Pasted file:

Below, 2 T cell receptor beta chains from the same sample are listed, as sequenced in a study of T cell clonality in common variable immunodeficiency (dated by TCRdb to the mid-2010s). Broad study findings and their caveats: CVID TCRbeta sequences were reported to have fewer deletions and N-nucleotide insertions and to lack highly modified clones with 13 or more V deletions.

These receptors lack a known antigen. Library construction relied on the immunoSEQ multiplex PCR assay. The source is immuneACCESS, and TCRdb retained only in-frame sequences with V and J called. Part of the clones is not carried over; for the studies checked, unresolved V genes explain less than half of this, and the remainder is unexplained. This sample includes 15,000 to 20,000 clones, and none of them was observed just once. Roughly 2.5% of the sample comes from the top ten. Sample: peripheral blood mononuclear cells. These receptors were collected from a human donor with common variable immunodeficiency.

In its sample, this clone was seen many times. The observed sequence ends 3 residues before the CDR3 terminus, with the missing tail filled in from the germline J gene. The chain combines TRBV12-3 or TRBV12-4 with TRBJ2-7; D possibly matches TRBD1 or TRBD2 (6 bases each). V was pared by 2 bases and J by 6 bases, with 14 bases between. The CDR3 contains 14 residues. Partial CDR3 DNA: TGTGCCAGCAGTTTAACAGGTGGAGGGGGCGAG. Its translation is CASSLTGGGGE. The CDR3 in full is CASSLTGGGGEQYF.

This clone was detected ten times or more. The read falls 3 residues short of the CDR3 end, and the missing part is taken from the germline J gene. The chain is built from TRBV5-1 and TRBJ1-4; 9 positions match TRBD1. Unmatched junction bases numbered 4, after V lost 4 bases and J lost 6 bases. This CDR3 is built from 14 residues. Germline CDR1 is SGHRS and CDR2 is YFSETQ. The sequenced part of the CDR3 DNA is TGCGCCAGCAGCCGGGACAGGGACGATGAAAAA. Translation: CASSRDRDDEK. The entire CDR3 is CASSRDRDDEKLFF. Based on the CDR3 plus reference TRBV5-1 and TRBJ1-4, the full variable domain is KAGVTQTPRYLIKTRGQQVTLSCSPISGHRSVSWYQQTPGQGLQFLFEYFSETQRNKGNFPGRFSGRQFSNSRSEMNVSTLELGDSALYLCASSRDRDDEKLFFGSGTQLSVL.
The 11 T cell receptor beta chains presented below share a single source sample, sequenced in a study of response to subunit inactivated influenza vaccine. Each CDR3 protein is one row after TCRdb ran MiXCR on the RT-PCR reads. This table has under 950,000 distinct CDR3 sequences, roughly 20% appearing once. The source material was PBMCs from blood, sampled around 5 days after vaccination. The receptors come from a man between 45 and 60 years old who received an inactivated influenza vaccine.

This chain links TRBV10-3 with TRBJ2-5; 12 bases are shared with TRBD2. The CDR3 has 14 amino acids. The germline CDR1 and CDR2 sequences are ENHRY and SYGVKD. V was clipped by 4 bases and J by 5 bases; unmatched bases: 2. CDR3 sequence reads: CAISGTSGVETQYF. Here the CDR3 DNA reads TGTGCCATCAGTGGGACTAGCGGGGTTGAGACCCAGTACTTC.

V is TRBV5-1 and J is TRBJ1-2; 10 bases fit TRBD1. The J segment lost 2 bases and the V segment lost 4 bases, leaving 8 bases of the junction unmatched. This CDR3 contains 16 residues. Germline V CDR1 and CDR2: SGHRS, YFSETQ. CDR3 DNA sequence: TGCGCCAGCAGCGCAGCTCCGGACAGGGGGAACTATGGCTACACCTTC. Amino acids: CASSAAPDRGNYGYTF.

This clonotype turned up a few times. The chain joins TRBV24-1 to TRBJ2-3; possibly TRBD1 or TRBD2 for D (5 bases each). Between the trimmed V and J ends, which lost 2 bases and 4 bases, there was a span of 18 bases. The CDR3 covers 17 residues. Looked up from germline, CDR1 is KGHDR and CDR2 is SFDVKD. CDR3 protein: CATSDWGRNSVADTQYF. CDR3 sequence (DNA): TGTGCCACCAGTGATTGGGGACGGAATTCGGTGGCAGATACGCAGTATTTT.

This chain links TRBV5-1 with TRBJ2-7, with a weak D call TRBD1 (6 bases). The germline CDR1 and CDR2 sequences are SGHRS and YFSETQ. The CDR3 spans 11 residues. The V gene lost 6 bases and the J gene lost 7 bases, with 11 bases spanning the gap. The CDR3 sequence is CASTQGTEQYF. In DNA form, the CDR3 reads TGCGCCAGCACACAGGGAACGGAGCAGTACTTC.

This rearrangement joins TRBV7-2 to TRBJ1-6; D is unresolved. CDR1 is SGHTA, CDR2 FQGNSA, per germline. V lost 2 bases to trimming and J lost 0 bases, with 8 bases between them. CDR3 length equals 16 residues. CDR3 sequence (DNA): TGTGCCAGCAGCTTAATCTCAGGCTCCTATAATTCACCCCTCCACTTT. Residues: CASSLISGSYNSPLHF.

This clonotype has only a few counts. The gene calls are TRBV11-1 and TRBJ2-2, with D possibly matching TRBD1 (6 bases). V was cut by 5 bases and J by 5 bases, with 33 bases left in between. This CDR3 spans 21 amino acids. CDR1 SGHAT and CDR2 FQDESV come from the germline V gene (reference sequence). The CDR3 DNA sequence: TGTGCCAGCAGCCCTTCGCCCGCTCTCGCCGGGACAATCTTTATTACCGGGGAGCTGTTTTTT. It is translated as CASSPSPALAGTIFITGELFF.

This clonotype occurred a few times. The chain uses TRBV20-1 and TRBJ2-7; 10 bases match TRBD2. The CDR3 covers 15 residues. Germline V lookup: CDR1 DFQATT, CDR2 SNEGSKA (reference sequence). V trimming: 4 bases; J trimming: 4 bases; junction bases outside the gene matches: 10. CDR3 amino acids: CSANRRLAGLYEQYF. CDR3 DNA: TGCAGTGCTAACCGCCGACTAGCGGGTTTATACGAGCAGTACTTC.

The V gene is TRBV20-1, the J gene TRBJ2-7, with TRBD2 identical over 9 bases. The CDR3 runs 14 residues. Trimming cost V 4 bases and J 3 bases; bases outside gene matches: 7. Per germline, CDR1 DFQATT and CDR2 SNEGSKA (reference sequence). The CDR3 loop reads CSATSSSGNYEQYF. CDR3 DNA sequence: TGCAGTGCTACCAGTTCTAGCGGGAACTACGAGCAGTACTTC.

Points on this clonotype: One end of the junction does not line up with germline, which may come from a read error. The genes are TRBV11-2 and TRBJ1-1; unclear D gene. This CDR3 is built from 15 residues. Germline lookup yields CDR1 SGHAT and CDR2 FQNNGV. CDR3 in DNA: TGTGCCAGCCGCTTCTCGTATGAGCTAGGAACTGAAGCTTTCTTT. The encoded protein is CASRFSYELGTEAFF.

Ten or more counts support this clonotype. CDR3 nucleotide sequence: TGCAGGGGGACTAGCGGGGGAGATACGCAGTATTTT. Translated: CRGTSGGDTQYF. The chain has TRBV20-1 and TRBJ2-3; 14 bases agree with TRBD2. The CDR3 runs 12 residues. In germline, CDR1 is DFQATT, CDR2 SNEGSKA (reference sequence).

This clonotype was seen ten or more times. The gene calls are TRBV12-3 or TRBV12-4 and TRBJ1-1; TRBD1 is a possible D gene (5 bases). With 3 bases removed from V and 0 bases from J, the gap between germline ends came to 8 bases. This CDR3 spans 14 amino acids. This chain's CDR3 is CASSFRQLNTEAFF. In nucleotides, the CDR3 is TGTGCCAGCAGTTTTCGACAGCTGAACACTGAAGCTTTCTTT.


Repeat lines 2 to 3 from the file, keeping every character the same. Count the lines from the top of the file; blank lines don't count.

These receptors lack a known antigen. Library construction relied on the immunoSEQ multiplex PCR assay. The source is immuneACCESS, and TCRdb retained only in-frame sequences with V and J called. Part of the clones is not carried over; for the studies checked, unresolved V genes explain less than half of this, and the remainder is unexplained. This sample includes 15,000 to 20,000 clones, and none of them was observed just once. Roughly 2.5% of the sample comes from the top ten. Sample: peripheral blood mononuclear cells. These receptors were collected from a human donor with common variable immunodeficiency.

In its sample, this clone was seen many times. The observed sequence ends 3 residues before the CDR3 terminus, with the missing tail filled in from the germline J gene. The chain combines TRBV12-3 or TRBV12-4 with TRBJ2-7; D possibly matches TRBD1 or TRBD2 (6 bases each). V was pared by 2 bases and J by 6 bases, with 14 bases between. The CDR3 contains 14 residues. Partial CDR3 DNA: TGTGCCAGCAGTTTAACAGGTGGAGGGGGCGAG. Its translation is CASSLTGGGGE. The CDR3 in full is CASSLTGGGGEQYF.